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The Communication Cycle

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Rebecca Evans Tuesday 2nd February 2010 Unit 1 - Developing Effective Communication in Health & Social Care: Assignment 1:- The Communication Cycle Learning Outcome 1. Understand effective communication and interpersonal interaction. 2. Understand the factors that influence communication and interpersonal interactions in health and social care settings. As part of this assignment, I aim to describe different types of communication and interpersonal interaction, using examples relevant to health and social care settings. I will then go on to describe stages of the communication cycle and finally explain how the communication cycle may be used to communicate difficult, complex and sensitive issues. Task A P1 * Describe different types of communication and interpersonal interaction, using examples relevant to health and social care settings. Communication is when you communicate between people with your words, with your voice quality, with your body; postures, gestures and expression enabling us to exchange ideas and information to others. It enables us to feel safe, to make relationships and to develop self-esteem. There are many different types of communication which might involve between people, these being:- * One to One Communication:- One-to-one in communication is the act of an individual communicating with another. When you start a conversation with someone you don't know very well you should always create the right kind of feeling. It is important that you and the person you are having a conversation with feel relaxed and in the right emotional atmosphere so you can continue to give information. During my work placement, I was asked to participate in a one to one interaction promoting effective communication. ...read more.


interactions are:- * Speech:- People who are from different localities, ethnic groups, professions and work cultures all have their very own way of communicating, by having special words, phrases and even speech patterns. Some service users may feel threatened or left out if they cannot understand what the other person is saying. The technical terminology used by care workers is called jargon (words used by a particular profession or group that are hard for others to understand - Stretch, B. 2007. Pg 8) and this can also create barriers for people who are not part of that community. When people are from different geographical areas, they tend to use different words and pronounce them differently, this is also known as using dialect. Some social groups use slang which are non-standard words understood by people of a speech community, which can't usually be found in a dictionary, for example:- "Up for it" which originally means you want to do something. * Touch:- Touch is a way of communicating without words. By touching someone, it can send messages of care, power over them or sexual interest. Touch can be easily misinterpreted, for example- you might try and comfort someone by holding their hand, but they may take the wrong way of what you actually mean and think that the touch is an attempt to dominate. People may also look at, or feel, the degree of muscle tension that you show when you communicate with them. * Silence:- Silence can be okay as long as non-verbal messages show respect and interest are given. ...read more.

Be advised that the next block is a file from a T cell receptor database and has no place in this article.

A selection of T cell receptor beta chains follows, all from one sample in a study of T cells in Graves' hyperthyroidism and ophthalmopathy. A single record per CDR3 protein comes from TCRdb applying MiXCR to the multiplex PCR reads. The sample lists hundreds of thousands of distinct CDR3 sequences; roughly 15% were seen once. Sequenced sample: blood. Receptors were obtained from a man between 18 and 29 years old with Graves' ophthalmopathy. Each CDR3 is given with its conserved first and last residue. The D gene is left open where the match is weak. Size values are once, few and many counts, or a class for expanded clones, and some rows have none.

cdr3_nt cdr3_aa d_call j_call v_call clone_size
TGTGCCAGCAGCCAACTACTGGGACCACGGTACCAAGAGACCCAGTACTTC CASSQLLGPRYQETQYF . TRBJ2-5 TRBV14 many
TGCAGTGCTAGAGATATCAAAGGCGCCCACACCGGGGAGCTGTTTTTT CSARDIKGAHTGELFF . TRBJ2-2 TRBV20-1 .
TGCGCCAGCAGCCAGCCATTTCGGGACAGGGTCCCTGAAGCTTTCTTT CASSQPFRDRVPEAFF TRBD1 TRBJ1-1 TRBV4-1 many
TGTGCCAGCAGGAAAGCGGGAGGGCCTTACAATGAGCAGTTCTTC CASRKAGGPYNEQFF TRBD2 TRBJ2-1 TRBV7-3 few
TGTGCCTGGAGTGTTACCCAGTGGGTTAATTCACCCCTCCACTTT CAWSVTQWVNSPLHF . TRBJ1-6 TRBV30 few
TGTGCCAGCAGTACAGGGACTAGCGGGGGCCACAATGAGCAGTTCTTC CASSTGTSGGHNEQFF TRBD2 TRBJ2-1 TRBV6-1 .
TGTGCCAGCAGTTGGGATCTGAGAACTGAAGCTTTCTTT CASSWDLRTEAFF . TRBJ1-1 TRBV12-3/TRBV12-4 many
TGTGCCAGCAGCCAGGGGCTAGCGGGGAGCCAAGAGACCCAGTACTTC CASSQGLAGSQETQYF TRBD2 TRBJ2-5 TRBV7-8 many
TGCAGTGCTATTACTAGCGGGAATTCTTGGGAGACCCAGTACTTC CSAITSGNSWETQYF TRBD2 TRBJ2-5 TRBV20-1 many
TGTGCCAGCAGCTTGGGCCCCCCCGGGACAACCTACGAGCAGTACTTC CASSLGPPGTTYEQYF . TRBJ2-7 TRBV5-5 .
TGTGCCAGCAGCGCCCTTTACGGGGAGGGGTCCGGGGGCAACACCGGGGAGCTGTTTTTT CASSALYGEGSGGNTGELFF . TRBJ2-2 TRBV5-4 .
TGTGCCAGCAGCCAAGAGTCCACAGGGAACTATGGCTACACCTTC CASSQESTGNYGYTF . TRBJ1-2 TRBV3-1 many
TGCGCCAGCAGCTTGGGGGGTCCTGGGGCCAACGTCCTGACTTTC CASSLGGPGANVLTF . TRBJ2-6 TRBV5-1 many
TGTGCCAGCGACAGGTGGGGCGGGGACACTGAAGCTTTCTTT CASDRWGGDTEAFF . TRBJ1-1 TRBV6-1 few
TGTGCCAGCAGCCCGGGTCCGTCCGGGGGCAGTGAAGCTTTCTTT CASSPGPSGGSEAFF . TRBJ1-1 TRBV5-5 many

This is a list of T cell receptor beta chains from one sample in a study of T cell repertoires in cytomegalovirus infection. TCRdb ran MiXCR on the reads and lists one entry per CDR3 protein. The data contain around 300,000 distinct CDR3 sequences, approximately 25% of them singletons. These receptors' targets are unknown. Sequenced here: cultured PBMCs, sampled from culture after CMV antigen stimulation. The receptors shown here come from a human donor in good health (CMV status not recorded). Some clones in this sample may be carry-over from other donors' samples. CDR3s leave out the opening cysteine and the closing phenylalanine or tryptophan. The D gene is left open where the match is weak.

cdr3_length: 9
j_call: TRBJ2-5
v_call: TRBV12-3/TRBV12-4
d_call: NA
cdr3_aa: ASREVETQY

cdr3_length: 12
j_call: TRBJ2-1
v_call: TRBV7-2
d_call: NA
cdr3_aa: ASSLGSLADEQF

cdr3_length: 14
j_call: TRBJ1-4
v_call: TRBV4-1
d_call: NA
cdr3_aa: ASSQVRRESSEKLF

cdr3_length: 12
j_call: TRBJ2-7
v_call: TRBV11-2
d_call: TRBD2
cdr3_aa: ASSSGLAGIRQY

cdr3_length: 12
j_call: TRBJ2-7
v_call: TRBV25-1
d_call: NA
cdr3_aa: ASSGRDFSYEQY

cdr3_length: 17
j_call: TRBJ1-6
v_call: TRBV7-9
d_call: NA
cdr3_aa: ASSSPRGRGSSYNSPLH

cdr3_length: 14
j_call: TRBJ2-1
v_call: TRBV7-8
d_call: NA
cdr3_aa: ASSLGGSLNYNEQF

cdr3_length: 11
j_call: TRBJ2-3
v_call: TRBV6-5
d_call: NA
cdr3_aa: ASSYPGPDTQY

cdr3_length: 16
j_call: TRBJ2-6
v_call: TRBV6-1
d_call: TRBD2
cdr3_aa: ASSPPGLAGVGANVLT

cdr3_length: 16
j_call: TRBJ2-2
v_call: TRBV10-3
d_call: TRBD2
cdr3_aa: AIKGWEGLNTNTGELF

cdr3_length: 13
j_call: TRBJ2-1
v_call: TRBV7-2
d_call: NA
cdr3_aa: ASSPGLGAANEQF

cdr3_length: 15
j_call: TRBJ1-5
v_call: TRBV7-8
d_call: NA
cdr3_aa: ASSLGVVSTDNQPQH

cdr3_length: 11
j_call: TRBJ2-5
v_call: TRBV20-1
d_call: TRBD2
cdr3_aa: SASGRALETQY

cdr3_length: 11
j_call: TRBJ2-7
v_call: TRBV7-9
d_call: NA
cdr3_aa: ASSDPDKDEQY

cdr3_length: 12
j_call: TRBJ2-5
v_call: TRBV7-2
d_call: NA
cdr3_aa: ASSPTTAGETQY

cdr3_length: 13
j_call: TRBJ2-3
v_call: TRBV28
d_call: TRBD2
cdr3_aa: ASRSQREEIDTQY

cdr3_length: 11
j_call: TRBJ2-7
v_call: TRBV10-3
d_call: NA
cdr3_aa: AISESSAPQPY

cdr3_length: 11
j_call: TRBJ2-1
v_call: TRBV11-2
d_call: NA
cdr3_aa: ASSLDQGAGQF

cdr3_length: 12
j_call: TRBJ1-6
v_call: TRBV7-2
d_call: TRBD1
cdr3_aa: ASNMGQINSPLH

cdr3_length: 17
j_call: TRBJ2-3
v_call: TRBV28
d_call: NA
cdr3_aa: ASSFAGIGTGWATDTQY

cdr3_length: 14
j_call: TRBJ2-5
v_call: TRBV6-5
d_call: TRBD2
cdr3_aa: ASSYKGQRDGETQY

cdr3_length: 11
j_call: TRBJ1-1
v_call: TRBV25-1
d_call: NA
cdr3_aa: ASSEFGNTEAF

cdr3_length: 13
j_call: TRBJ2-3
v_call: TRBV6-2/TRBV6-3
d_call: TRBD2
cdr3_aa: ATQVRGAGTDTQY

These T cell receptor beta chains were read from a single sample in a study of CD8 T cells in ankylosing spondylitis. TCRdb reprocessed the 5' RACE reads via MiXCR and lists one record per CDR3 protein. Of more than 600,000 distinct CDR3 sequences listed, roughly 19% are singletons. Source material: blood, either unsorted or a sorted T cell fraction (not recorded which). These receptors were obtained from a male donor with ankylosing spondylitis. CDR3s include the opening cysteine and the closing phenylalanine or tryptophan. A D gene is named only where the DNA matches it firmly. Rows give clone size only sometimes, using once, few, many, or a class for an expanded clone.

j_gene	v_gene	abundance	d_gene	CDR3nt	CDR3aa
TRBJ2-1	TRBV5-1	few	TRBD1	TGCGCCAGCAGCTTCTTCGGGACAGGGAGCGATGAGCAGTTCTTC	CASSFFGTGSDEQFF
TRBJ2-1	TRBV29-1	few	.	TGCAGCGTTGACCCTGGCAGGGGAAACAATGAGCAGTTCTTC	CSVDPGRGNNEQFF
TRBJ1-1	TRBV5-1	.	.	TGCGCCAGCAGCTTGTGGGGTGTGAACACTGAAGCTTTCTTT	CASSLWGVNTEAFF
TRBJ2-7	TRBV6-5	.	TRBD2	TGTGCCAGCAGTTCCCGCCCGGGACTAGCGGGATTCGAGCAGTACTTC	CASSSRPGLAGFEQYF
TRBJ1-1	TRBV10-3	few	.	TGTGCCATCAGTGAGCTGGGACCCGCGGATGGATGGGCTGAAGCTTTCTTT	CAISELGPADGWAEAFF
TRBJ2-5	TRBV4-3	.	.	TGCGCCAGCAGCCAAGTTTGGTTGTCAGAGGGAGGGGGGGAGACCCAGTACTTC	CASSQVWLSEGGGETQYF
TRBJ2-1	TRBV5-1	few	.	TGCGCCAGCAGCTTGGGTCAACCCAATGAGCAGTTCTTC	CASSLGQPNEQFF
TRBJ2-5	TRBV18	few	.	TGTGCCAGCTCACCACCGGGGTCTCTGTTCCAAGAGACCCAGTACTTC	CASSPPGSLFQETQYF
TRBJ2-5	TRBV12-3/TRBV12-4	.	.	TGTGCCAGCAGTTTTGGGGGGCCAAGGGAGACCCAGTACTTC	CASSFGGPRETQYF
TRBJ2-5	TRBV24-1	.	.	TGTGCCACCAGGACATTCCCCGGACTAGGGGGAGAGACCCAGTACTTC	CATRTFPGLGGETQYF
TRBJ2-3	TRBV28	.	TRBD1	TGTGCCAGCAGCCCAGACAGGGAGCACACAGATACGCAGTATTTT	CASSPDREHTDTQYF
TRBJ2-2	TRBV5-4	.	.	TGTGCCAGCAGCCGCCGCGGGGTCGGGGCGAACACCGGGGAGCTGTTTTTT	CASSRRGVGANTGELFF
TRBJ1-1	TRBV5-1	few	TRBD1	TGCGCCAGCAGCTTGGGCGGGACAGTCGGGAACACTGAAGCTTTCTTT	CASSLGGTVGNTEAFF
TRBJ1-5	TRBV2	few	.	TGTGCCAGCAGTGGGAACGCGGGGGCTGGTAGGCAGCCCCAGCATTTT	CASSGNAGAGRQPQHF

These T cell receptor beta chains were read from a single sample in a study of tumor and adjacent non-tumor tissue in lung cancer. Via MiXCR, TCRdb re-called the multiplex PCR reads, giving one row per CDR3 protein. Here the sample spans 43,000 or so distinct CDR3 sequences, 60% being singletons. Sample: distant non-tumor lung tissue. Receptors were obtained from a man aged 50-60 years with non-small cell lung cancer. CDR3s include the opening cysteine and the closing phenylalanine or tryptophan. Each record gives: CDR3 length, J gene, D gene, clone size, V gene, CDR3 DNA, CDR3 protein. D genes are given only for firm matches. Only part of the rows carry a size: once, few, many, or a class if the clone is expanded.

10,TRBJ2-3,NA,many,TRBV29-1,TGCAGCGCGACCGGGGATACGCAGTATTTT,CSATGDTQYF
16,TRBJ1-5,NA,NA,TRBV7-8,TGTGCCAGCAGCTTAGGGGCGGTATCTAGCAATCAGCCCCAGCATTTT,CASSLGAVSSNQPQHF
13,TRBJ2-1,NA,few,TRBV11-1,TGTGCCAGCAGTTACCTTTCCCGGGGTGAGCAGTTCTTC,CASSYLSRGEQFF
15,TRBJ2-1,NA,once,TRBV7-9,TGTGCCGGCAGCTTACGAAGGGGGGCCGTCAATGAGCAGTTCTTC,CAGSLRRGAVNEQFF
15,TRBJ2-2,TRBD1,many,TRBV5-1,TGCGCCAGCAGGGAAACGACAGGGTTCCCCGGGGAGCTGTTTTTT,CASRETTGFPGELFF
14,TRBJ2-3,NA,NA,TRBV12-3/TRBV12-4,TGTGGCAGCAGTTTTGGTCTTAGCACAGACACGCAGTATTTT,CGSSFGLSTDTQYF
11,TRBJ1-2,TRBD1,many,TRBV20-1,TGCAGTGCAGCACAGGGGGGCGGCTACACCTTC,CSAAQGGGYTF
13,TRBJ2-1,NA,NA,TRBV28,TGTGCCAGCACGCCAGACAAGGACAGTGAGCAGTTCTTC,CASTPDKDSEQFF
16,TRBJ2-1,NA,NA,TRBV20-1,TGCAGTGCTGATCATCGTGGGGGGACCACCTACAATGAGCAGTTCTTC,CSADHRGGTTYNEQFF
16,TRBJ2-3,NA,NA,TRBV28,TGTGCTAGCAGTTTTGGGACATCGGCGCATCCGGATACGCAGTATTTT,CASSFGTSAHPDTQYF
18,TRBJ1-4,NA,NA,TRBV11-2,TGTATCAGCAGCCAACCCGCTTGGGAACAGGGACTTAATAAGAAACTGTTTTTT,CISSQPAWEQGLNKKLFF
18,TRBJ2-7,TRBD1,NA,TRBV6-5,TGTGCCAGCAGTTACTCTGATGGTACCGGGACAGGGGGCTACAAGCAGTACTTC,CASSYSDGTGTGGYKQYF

He explains that the treatment will not be pleasant, but that the advances of medical technology mean that there is a good chance they can cure her condition. Dee and her family were obviously shocked by the news and at first could only hear the words "brain tumour" and associated this with cancer and inevitable death. They felt numb, scared and angry that this should happen to them and were scared of what the future held. However, as the consultant explained the treatment process and went on to tell them that the prognosis of survival following such treatments was good, as a family, they grouped together and decided there and then that they would support each other and help Dee overcome the hurdles that her treatment would bring and remain positive for her sake that the treatment will work. The consultant needed to know that Dee and her family understood what he had said and realised the seriousness of the situation. He asked them did they understand what was happening and did they have any questions. Dee and her family responded by asking several questions relating to their fears about the surgery, the treatment and overall chances of Dee making a good recovery. The question and answer session with the consultant helped both sides in the long term. The consultant was able to understand the families fear and helped allay them, the family on the other hand, were able to get honest and factual information of what the short term future would be during Dee's treatment, they were told that support would be available from both community and hospital staff, all of which would provide them support and help them cope. ...read more.

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